After his graduation from Xavier with a bachelor’s degree, in 1952, he was one of two African-American students selected to integrate Loyola University Law School in New Orleans, Louisiana. In 1955 became the school’s first Black graduate.
He has said that one reason he was accepted was because he had been active in the National Federation of Catholic College students. In that organization he became acquainted with several of the Jesuit fathers on the Loyola University faculty. Francis graduated from Loyola with honors with a Doctor of Jurisprudence degree in 1955 and he began to practice law. He soon decided that the law was not for him. "I could have made a great deal of money," he said later, "but I could help only a few people. The future belongs to those who are educated, so I turned to education."
Francis served in the United States Army from 1956–57, and then re joined the U.S. Attorney’s Office to help integrate federal agencies. About that same time, Francis acted as counsel for the Xavier student body president – Rudolph Lombard – who had been arrested for attempting to integrate the lunch counter at McCrory’s on Canal Street in New Orleans. It was those experiences that led him to choose the path of education over that of a law career. During the turbulent times just preceding the Civil Rights Movement he returned to Xavier University. In 1961, while dean of men, he played a key role in Xavier's decision to house the Freedom Riders – an integrated group testing application of the Supreme Court decision banning discrimination in interstate rail and bus travel – in a campus dormitory when they were flown to New Orleans by Federal Marshals after having been attacked in three Alabama cities (Anniston, Birmingham and Montgomery).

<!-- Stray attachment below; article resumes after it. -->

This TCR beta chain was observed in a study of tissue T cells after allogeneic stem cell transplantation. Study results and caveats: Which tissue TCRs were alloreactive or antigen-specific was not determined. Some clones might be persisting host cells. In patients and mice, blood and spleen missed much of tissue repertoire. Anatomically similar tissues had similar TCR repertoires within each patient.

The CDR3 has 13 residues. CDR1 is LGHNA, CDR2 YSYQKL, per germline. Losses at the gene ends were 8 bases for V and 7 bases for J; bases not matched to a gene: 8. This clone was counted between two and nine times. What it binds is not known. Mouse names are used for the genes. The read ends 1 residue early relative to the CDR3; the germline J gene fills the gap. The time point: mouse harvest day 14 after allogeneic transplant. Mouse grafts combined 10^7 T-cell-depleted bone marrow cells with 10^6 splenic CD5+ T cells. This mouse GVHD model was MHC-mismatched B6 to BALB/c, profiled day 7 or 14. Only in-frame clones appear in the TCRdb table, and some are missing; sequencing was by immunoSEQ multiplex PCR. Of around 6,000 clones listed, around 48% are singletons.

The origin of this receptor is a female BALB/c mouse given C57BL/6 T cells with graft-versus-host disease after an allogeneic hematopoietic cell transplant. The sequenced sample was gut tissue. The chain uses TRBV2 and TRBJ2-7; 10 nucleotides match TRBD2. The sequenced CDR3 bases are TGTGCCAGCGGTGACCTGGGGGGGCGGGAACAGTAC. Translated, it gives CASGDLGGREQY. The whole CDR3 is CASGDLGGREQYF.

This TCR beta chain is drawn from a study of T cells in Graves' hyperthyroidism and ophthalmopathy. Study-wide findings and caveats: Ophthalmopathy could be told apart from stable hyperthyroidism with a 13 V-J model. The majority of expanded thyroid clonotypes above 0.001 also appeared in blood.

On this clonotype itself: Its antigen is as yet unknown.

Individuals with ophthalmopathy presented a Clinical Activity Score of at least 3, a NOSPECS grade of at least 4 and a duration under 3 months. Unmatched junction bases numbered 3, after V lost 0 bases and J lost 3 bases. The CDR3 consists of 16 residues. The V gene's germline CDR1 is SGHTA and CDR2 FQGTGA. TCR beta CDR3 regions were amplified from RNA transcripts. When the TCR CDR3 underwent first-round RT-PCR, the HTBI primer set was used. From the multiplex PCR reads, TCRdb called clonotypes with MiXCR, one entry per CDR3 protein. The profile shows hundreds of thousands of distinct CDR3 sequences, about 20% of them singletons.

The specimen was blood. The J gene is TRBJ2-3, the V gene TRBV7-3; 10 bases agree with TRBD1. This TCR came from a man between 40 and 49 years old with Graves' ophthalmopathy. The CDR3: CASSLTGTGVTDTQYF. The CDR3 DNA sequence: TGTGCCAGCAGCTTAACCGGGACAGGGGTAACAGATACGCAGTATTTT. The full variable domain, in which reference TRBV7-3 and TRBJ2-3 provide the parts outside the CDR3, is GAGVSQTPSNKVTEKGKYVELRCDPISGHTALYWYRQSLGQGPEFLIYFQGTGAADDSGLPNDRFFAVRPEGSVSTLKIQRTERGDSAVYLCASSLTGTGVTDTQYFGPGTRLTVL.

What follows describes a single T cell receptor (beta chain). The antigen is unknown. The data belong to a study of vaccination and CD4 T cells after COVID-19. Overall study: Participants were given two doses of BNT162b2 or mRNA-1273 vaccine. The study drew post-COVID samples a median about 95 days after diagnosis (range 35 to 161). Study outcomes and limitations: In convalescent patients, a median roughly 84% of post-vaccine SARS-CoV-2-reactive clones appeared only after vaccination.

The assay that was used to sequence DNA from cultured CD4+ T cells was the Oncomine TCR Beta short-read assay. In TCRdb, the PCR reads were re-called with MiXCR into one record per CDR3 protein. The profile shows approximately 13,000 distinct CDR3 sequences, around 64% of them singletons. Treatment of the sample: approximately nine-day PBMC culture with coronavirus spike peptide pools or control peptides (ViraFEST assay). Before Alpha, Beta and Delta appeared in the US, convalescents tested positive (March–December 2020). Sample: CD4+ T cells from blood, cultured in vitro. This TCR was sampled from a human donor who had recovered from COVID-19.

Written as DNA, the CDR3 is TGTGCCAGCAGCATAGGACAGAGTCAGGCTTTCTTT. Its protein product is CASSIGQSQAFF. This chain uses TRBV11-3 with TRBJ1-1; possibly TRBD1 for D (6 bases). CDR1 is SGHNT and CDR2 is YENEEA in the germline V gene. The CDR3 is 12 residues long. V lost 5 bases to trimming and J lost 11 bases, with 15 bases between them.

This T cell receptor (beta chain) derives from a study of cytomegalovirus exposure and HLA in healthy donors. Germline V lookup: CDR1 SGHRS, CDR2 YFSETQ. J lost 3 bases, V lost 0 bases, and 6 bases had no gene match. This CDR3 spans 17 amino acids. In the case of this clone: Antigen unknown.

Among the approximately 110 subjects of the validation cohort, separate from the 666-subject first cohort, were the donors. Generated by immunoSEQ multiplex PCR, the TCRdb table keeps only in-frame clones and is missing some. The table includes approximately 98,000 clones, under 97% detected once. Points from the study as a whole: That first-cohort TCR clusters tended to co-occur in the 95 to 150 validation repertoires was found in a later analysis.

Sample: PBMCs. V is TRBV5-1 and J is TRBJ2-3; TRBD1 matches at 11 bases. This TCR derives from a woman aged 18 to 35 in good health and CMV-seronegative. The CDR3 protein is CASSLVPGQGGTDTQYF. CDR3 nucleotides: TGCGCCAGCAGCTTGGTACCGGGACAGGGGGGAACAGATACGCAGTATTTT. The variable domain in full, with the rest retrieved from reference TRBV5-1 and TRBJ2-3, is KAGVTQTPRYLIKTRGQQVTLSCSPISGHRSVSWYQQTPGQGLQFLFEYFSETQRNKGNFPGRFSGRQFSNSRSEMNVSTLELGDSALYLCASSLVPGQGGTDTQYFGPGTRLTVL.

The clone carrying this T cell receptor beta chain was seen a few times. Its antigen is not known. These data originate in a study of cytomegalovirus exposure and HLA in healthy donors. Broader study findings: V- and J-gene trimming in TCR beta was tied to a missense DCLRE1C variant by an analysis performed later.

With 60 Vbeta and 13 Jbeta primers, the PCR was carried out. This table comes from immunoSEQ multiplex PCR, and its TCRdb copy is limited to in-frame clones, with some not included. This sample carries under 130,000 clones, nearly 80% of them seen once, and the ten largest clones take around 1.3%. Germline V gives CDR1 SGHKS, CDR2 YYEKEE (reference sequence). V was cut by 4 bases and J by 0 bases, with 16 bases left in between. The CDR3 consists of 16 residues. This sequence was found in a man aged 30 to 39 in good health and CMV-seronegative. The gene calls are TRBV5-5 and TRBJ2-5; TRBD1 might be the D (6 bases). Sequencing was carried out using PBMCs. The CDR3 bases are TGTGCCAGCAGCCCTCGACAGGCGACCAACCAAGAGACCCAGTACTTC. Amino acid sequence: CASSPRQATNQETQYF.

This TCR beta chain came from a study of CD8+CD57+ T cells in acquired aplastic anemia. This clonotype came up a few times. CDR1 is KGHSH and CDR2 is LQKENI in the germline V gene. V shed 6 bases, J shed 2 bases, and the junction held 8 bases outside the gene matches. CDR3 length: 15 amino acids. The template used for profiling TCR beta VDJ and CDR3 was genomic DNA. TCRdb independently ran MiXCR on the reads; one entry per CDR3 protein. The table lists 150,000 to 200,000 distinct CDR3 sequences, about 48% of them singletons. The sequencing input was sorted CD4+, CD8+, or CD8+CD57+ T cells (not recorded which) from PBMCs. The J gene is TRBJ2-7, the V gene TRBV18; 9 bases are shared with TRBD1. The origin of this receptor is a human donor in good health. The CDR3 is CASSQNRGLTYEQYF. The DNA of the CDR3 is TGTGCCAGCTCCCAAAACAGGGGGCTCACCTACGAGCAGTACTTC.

Because of his scholastic record, the Sisters of the Blessed Sacrament, the religious order which conducts Xavier University, offered him the post of dean of men, which he accepted. He then began a rose to higher administrative positions at the university. From dean of men in 1957, he advanced to director of student personnel services in 1963, assistant to the president for student affairs in 1964, assistant to the president in charge of development in 1965 and executive vice president in 1967.
In 1968, the Sisters of the Blessed Sacrament promoted him to the post of president of the university — the first lay, male and black head of the university. During the following 40 years, Francis guided Xavier University’s growth in both size and dimension. The university has more than tripled its enrollment, broadened its curriculum and expanded its campus.At Xavier, Francis presided over a major expansion of campus facilities and enrollment growth of 35 per cent. Coincidentally, he accepted the presidency at Xavier on the very day that the Rev. Martin Luther King, Jr., was assassinated in Memphis in 1968. On September 2, 2014, Francis announced his plan to retire from his post as Xavier's president in June 2015 after serving the university in this capacity for 47 years.